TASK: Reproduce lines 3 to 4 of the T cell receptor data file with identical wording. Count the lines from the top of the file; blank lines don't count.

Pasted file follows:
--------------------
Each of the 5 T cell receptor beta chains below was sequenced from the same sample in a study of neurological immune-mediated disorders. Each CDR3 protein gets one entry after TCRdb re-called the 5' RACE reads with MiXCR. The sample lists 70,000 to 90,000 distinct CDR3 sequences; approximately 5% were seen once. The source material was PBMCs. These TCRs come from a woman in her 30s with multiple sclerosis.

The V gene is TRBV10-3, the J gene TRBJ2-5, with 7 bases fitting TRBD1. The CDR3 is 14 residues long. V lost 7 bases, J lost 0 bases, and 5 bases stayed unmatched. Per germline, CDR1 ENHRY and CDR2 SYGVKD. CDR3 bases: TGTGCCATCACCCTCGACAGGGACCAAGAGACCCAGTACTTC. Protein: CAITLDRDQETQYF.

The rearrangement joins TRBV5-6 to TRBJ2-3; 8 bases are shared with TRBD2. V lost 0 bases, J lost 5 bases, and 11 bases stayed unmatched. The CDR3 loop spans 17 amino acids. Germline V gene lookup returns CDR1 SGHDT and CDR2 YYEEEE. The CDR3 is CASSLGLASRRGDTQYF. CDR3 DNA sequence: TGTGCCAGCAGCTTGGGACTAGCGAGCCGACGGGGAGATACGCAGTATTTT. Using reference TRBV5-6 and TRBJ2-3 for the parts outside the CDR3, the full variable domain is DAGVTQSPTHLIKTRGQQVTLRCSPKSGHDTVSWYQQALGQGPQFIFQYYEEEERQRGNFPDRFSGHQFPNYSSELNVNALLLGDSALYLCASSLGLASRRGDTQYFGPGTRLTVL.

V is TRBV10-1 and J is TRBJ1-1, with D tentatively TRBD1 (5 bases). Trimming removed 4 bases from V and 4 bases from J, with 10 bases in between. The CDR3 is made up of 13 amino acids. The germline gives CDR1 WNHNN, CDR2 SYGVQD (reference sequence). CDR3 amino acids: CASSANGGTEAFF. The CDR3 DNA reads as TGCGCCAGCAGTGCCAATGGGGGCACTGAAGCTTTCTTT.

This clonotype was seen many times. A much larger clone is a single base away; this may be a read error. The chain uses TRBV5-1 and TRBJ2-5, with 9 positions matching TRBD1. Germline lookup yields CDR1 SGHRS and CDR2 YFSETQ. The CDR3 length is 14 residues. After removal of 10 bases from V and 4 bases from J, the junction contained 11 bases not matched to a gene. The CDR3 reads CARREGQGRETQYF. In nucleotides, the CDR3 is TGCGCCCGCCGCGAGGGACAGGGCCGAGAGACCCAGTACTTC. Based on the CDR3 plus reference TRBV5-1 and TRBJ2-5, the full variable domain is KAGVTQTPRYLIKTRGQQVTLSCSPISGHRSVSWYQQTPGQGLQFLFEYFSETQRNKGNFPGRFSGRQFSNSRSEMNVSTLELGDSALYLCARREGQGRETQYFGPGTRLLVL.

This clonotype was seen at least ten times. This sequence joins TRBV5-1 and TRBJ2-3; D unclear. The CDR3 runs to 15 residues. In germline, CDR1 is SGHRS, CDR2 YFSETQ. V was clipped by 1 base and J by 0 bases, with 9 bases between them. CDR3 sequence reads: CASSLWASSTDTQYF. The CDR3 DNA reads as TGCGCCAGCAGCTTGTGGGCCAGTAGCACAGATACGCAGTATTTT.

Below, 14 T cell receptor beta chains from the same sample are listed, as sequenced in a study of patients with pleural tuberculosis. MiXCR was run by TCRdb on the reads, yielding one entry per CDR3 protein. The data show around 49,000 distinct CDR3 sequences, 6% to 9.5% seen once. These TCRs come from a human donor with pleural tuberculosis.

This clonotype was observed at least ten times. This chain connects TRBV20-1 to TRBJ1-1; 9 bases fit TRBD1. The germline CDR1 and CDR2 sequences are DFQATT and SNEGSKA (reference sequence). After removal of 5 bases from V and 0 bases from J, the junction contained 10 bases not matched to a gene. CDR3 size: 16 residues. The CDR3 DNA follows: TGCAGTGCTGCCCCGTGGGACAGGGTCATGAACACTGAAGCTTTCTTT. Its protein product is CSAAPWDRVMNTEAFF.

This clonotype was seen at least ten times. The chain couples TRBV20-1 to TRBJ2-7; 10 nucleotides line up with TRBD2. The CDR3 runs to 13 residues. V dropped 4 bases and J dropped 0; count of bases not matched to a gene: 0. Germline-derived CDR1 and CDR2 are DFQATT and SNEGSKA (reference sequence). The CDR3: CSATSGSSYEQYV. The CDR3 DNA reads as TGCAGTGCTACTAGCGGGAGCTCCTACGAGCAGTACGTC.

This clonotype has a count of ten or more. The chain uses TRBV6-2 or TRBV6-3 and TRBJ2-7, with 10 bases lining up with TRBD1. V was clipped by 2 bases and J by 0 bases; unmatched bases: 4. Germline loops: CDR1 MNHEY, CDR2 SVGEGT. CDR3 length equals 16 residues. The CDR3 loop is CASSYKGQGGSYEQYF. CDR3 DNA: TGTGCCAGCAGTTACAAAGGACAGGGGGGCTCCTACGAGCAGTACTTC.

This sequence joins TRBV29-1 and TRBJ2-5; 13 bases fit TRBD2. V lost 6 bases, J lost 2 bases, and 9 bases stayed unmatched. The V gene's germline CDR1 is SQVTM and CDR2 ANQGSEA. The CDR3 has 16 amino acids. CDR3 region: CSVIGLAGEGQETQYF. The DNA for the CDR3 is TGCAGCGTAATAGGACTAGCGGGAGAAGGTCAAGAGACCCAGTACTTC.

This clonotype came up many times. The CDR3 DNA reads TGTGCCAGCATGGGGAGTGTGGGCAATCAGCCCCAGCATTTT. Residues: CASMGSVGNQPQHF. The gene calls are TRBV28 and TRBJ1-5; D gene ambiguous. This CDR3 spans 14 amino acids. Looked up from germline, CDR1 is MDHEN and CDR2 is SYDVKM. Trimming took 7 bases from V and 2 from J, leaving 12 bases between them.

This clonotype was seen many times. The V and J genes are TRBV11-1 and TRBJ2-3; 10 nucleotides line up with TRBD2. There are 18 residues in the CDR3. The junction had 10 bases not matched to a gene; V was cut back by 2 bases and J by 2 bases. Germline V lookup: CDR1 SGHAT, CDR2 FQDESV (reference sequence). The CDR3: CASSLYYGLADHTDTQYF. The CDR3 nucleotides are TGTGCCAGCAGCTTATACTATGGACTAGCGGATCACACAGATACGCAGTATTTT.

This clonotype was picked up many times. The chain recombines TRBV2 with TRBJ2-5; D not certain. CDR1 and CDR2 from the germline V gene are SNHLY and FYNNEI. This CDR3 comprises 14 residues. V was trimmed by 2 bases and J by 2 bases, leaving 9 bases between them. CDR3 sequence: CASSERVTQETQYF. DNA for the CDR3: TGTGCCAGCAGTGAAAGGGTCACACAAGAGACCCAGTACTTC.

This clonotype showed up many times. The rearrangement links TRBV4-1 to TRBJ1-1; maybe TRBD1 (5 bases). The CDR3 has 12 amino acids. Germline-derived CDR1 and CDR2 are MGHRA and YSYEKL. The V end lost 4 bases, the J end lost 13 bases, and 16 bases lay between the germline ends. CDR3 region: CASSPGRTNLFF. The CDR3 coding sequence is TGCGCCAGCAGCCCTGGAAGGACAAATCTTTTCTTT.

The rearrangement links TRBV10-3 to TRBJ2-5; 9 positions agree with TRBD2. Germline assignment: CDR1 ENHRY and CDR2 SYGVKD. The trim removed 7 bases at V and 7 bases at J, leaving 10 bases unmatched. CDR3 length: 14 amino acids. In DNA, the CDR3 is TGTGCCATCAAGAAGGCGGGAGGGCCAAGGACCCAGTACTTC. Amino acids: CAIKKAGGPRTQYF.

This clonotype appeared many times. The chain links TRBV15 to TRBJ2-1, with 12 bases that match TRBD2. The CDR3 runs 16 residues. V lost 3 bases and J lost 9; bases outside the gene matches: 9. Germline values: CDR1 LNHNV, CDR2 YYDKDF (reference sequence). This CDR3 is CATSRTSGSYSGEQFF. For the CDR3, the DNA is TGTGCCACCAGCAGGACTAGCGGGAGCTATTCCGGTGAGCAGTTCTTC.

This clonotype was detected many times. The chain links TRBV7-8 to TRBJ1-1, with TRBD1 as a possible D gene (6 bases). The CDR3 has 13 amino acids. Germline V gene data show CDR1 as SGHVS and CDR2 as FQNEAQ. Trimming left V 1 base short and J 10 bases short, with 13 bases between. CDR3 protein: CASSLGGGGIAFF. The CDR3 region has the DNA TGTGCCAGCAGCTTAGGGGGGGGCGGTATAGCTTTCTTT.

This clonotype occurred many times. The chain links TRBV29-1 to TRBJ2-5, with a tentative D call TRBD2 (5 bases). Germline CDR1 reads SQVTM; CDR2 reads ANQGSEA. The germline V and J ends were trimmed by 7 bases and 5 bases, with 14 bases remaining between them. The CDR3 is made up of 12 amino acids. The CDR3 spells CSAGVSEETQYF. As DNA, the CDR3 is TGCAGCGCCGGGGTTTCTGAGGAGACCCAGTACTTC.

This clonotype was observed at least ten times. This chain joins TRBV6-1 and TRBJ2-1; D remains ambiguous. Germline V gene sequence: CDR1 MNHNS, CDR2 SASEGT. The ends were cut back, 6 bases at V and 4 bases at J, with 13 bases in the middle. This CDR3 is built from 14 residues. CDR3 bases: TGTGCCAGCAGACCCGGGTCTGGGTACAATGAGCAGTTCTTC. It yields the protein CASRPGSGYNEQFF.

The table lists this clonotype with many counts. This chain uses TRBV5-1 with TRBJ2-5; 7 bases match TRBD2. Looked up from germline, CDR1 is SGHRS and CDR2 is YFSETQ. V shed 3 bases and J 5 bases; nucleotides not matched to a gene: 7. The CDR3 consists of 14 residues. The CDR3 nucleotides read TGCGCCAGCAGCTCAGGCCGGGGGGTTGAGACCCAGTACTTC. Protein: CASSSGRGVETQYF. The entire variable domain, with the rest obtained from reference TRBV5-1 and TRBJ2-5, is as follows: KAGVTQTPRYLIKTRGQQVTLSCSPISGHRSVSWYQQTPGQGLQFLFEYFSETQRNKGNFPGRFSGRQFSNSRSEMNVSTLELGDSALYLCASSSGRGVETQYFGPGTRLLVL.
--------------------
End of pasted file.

The rearrangement joins TRBV5-6 to TRBJ2-3; 8 bases are shared with TRBD2. V lost 0 bases, J lost 5 bases, and 11 bases stayed unmatched. The CDR3 loop spans 17 amino acids. Germline V gene lookup returns CDR1 SGHDT and CDR2 YYEEEE. The CDR3 is CASSLGLASRRGDTQYF. CDR3 DNA sequence: TGTGCCAGCAGCTTGGGACTAGCGAGCCGACGGGGAGATACGCAGTATTTT. Using reference TRBV5-6 and TRBJ2-3 for the parts outside the CDR3, the full variable domain is DAGVTQSPTHLIKTRGQQVTLRCSPKSGHDTVSWYQQALGQGPQFIFQYYEEEERQRGNFPDRFSGHQFPNYSSELNVNALLLGDSALYLCASSLGLASRRGDTQYFGPGTRLTVL.

V is TRBV10-1 and J is TRBJ1-1, with D tentatively TRBD1 (5 bases). Trimming removed 4 bases from V and 4 bases from J, with 10 bases in between. The CDR3 is made up of 13 amino acids. The germline gives CDR1 WNHNN, CDR2 SYGVQD (reference sequence). CDR3 amino acids: CASSANGGTEAFF. The CDR3 DNA reads as TGCGCCAGCAGTGCCAATGGGGGCACTGAAGCTTTCTTT.